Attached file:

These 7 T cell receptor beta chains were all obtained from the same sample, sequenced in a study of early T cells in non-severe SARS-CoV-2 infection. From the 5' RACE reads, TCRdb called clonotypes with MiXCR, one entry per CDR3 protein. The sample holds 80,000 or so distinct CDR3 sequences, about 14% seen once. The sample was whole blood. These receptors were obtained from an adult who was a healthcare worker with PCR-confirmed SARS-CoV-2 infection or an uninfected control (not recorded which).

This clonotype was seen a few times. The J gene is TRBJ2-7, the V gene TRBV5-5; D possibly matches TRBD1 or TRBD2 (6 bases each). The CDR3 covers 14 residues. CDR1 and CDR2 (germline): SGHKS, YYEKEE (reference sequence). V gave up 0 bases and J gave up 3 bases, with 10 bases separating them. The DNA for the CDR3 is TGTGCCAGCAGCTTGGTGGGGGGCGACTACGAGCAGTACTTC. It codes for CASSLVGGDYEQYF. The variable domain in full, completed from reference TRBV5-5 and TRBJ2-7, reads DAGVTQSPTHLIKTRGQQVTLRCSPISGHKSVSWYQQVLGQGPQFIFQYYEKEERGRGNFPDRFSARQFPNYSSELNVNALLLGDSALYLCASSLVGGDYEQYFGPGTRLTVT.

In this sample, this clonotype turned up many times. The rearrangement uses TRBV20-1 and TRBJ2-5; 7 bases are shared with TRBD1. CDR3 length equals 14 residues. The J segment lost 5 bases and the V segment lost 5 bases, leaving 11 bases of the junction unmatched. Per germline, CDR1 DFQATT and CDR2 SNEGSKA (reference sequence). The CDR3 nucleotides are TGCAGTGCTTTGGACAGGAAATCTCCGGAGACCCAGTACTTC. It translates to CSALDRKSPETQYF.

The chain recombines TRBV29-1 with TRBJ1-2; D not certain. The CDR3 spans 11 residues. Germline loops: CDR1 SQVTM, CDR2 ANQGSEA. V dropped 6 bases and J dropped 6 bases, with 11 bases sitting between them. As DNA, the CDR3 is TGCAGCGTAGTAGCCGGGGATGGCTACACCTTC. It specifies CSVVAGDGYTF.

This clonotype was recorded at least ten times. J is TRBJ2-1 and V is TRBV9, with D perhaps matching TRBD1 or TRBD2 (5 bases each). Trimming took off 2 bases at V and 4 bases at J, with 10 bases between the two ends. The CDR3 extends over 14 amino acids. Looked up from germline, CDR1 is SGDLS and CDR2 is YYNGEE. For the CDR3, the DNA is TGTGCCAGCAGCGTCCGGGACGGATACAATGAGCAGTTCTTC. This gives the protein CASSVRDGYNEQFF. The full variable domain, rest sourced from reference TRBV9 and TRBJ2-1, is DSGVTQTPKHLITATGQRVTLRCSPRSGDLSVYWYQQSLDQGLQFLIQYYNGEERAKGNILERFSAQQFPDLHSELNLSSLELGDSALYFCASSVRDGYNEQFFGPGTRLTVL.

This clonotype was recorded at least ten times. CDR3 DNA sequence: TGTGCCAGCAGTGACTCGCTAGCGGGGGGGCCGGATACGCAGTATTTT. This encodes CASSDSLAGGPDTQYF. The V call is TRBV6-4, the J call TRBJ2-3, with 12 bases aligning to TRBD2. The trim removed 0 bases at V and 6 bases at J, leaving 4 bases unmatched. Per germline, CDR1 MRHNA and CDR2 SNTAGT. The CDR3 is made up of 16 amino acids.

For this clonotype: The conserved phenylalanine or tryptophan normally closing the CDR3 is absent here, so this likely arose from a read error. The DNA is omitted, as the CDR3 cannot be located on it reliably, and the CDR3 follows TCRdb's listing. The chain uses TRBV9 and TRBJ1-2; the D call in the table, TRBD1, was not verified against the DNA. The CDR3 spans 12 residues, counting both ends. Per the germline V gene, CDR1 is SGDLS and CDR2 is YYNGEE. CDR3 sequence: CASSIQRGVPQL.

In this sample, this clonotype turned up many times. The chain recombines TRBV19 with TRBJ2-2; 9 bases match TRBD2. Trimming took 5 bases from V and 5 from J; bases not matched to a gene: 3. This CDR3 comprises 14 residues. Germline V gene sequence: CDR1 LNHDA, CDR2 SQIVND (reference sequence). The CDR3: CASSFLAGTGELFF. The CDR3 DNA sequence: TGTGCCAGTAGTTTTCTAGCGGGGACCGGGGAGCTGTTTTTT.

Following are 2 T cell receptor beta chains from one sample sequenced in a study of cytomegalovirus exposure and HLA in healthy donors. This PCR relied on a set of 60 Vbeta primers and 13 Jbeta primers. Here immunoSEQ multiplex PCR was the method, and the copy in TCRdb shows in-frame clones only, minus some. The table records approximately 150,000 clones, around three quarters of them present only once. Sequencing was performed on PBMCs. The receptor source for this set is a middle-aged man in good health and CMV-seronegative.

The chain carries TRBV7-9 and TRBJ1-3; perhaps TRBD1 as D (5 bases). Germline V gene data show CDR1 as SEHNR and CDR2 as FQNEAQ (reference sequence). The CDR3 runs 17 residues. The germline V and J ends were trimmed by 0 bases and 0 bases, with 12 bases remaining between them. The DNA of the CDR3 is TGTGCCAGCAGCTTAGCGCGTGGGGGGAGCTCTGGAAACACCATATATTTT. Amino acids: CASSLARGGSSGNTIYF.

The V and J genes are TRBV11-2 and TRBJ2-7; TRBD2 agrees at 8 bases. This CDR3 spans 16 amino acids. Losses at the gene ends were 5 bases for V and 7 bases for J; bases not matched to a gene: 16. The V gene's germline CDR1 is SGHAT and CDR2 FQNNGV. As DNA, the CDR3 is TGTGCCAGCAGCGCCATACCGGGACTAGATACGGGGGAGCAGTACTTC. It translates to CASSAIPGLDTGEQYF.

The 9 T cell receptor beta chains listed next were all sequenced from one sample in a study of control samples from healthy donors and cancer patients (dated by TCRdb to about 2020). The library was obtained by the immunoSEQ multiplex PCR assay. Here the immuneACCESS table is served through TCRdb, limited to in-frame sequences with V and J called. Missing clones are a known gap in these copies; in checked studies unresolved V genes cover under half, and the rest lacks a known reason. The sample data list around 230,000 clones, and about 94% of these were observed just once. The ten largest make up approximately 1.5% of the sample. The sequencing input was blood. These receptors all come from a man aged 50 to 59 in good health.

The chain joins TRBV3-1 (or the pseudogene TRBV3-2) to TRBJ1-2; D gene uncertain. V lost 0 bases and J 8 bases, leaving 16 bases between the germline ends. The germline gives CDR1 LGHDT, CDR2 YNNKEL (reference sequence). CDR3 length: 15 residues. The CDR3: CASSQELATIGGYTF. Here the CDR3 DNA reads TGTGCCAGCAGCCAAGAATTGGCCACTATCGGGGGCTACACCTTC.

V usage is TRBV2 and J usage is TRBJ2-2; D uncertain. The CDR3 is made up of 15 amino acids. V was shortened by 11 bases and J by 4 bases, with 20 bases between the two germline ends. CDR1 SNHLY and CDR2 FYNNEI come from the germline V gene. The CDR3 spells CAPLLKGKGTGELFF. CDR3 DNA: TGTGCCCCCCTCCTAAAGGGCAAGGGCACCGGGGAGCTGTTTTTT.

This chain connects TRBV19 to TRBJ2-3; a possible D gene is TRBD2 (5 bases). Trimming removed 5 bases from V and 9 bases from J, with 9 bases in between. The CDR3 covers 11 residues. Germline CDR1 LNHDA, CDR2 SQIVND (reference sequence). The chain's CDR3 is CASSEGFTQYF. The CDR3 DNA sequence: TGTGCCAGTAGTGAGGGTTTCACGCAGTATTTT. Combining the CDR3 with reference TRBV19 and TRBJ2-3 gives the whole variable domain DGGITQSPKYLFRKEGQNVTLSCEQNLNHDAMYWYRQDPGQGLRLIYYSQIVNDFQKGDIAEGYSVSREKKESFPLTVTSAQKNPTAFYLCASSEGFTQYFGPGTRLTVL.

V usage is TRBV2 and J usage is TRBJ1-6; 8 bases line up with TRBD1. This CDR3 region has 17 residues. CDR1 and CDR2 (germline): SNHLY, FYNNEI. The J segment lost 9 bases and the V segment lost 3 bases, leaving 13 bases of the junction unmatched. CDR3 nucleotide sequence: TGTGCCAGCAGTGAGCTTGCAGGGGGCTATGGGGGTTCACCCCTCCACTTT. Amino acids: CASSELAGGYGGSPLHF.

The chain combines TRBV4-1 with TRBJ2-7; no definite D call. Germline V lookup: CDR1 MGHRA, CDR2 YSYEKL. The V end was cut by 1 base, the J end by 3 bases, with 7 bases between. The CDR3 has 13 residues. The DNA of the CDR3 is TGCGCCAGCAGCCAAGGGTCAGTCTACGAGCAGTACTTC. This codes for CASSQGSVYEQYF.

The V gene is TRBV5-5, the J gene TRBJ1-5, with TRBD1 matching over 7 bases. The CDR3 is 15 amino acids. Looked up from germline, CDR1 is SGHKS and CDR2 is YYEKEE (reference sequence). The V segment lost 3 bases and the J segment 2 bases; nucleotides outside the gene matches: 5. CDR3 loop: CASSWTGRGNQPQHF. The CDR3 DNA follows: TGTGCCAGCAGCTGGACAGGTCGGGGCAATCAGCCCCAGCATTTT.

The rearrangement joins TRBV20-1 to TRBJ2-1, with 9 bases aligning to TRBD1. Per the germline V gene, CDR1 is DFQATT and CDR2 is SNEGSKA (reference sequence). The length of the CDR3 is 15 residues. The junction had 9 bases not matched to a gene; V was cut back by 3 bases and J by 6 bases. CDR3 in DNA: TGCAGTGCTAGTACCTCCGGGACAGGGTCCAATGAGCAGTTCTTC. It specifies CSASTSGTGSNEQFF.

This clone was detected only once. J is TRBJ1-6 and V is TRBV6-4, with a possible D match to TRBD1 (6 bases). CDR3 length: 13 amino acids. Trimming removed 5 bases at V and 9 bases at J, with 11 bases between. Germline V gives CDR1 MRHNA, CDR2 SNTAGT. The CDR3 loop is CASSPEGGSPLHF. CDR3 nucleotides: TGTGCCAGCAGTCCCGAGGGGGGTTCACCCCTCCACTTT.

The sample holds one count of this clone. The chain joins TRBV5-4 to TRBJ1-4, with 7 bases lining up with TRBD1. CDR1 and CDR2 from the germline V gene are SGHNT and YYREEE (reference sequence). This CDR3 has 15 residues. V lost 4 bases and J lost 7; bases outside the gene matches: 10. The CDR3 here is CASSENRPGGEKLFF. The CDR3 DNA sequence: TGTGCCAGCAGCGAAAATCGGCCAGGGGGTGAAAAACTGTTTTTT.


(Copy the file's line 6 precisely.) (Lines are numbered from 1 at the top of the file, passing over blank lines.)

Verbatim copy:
This clonotype was recorded at least ten times. CDR3 DNA sequence: TGTGCCAGCAGTGACTCGCTAGCGGGGGGGCCGGATACGCAGTATTTT. This encodes CASSDSLAGGPDTQYF. The V call is TRBV6-4, the J call TRBJ2-3, with 12 bases aligning to TRBD2. The trim removed 0 bases at V and 6 bases at J, leaving 4 bases unmatched. Per germline, CDR1 MRHNA and CDR2 SNTAGT. The CDR3 is made up of 16 amino acids.